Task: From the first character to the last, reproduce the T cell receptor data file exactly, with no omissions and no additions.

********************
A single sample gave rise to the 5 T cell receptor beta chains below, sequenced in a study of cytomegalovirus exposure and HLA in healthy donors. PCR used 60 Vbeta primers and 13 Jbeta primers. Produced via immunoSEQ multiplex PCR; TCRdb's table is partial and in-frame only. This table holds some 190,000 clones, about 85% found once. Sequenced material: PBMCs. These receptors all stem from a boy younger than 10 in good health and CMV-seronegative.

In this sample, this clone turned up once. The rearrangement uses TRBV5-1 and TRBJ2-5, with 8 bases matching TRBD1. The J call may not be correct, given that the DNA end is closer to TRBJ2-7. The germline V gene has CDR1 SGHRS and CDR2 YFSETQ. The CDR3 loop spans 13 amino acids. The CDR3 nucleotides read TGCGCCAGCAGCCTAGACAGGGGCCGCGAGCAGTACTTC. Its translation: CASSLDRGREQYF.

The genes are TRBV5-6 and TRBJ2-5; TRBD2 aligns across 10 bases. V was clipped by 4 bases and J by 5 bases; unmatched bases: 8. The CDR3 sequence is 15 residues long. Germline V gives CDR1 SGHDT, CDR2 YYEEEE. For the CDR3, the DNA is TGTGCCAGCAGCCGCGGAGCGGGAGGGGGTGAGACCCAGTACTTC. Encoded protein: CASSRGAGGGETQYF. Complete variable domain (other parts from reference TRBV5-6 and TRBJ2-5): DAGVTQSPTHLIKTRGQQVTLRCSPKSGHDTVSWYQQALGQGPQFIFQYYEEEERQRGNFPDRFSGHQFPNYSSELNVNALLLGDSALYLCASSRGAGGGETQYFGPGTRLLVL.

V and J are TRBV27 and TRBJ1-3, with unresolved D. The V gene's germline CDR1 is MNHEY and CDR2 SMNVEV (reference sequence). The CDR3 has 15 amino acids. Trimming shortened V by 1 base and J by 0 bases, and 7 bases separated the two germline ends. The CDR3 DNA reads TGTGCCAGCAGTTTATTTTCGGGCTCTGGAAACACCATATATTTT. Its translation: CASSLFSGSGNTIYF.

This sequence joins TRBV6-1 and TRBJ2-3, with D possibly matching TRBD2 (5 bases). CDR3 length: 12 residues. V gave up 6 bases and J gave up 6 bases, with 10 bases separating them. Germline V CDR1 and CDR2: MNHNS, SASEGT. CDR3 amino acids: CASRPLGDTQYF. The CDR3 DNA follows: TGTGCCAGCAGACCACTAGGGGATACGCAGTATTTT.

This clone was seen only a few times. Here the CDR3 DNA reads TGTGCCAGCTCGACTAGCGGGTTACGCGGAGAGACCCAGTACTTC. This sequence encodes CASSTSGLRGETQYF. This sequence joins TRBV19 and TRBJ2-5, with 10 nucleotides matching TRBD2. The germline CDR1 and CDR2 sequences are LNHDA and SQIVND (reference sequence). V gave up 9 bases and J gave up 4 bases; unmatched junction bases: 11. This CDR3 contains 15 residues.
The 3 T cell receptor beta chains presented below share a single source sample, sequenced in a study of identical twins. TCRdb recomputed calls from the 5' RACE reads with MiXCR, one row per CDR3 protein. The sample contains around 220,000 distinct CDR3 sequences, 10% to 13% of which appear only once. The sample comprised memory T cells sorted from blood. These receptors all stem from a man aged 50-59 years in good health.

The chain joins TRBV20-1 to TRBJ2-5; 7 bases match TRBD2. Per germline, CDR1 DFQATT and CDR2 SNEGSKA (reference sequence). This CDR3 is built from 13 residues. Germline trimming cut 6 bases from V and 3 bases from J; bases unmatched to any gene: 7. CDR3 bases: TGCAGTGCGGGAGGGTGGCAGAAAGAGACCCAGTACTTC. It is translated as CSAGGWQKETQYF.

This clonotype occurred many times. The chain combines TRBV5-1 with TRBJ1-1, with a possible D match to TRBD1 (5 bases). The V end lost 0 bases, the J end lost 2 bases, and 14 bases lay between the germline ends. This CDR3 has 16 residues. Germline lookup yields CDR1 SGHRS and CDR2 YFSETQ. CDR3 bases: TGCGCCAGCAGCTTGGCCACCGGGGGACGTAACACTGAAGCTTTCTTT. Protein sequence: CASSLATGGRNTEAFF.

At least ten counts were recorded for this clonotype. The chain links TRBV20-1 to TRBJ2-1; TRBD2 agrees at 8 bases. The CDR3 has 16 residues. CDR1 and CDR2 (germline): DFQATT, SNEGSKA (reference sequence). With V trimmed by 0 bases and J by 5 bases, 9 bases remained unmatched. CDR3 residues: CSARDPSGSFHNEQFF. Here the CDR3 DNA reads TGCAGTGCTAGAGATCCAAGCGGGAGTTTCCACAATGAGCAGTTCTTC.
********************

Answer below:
A single sample gave rise to the 5 T cell receptor beta chains below, sequenced in a study of cytomegalovirus exposure and HLA in healthy donors. PCR used 60 Vbeta primers and 13 Jbeta primers. Produced via immunoSEQ multiplex PCR; TCRdb's table is partial and in-frame only. This table holds some 190,000 clones, about 85% found once. Sequenced material: PBMCs. These receptors all stem from a boy younger than 10 in good health and CMV-seronegative.

In this sample, this clone turned up once. The rearrangement uses TRBV5-1 and TRBJ2-5, with 8 bases matching TRBD1. The J call may not be correct, given that the DNA end is closer to TRBJ2-7. The germline V gene has CDR1 SGHRS and CDR2 YFSETQ. The CDR3 loop spans 13 amino acids. The CDR3 nucleotides read TGCGCCAGCAGCCTAGACAGGGGCCGCGAGCAGTACTTC. Its translation: CASSLDRGREQYF.

The genes are TRBV5-6 and TRBJ2-5; TRBD2 aligns across 10 bases. V was clipped by 4 bases and J by 5 bases; unmatched bases: 8. The CDR3 sequence is 15 residues long. Germline V gives CDR1 SGHDT, CDR2 YYEEEE. For the CDR3, the DNA is TGTGCCAGCAGCCGCGGAGCGGGAGGGGGTGAGACCCAGTACTTC. Encoded protein: CASSRGAGGGETQYF. Complete variable domain (other parts from reference TRBV5-6 and TRBJ2-5): DAGVTQSPTHLIKTRGQQVTLRCSPKSGHDTVSWYQQALGQGPQFIFQYYEEEERQRGNFPDRFSGHQFPNYSSELNVNALLLGDSALYLCASSRGAGGGETQYFGPGTRLLVL.

V and J are TRBV27 and TRBJ1-3, with unresolved D. The V gene's germline CDR1 is MNHEY and CDR2 SMNVEV (reference sequence). The CDR3 has 15 amino acids. Trimming shortened V by 1 base and J by 0 bases, and 7 bases separated the two germline ends. The CDR3 DNA reads TGTGCCAGCAGTTTATTTTCGGGCTCTGGAAACACCATATATTTT. Its translation: CASSLFSGSGNTIYF.

This sequence joins TRBV6-1 and TRBJ2-3, with D possibly matching TRBD2 (5 bases). CDR3 length: 12 residues. V gave up 6 bases and J gave up 6 bases, with 10 bases separating them. Germline V CDR1 and CDR2: MNHNS, SASEGT. CDR3 amino acids: CASRPLGDTQYF. The CDR3 DNA follows: TGTGCCAGCAGACCACTAGGGGATACGCAGTATTTT.

This clone was seen only a few times. Here the CDR3 DNA reads TGTGCCAGCTCGACTAGCGGGTTACGCGGAGAGACCCAGTACTTC. This sequence encodes CASSTSGLRGETQYF. This sequence joins TRBV19 and TRBJ2-5, with 10 nucleotides matching TRBD2. The germline CDR1 and CDR2 sequences are LNHDA and SQIVND (reference sequence). V gave up 9 bases and J gave up 4 bases; unmatched junction bases: 11. This CDR3 contains 15 residues.
The 3 T cell receptor beta chains presented below share a single source sample, sequenced in a study of identical twins. TCRdb recomputed calls from the 5' RACE reads with MiXCR, one row per CDR3 protein. The sample contains around 220,000 distinct CDR3 sequences, 10% to 13% of which appear only once. The sample comprised memory T cells sorted from blood. These receptors all stem from a man aged 50-59 years in good health.

The chain joins TRBV20-1 to TRBJ2-5; 7 bases match TRBD2. Per germline, CDR1 DFQATT and CDR2 SNEGSKA (reference sequence). This CDR3 is built from 13 residues. Germline trimming cut 6 bases from V and 3 bases from J; bases unmatched to any gene: 7. CDR3 bases: TGCAGTGCGGGAGGGTGGCAGAAAGAGACCCAGTACTTC. It is translated as CSAGGWQKETQYF.

This clonotype occurred many times. The chain combines TRBV5-1 with TRBJ1-1, with a possible D match to TRBD1 (5 bases). The V end lost 0 bases, the J end lost 2 bases, and 14 bases lay between the germline ends. This CDR3 has 16 residues. Germline lookup yields CDR1 SGHRS and CDR2 YFSETQ. CDR3 bases: TGCGCCAGCAGCTTGGCCACCGGGGGACGTAACACTGAAGCTTTCTTT. Protein sequence: CASSLATGGRNTEAFF.

At least ten counts were recorded for this clonotype. The chain links TRBV20-1 to TRBJ2-1; TRBD2 agrees at 8 bases. The CDR3 has 16 residues. CDR1 and CDR2 (germline): DFQATT, SNEGSKA (reference sequence). With V trimmed by 0 bases and J by 5 bases, 9 bases remained unmatched. CDR3 residues: CSARDPSGSFHNEQFF. Here the CDR3 DNA reads TGCAGTGCTAGAGATCCAAGCGGGAGTTTCCACAATGAGCAGTTCTTC.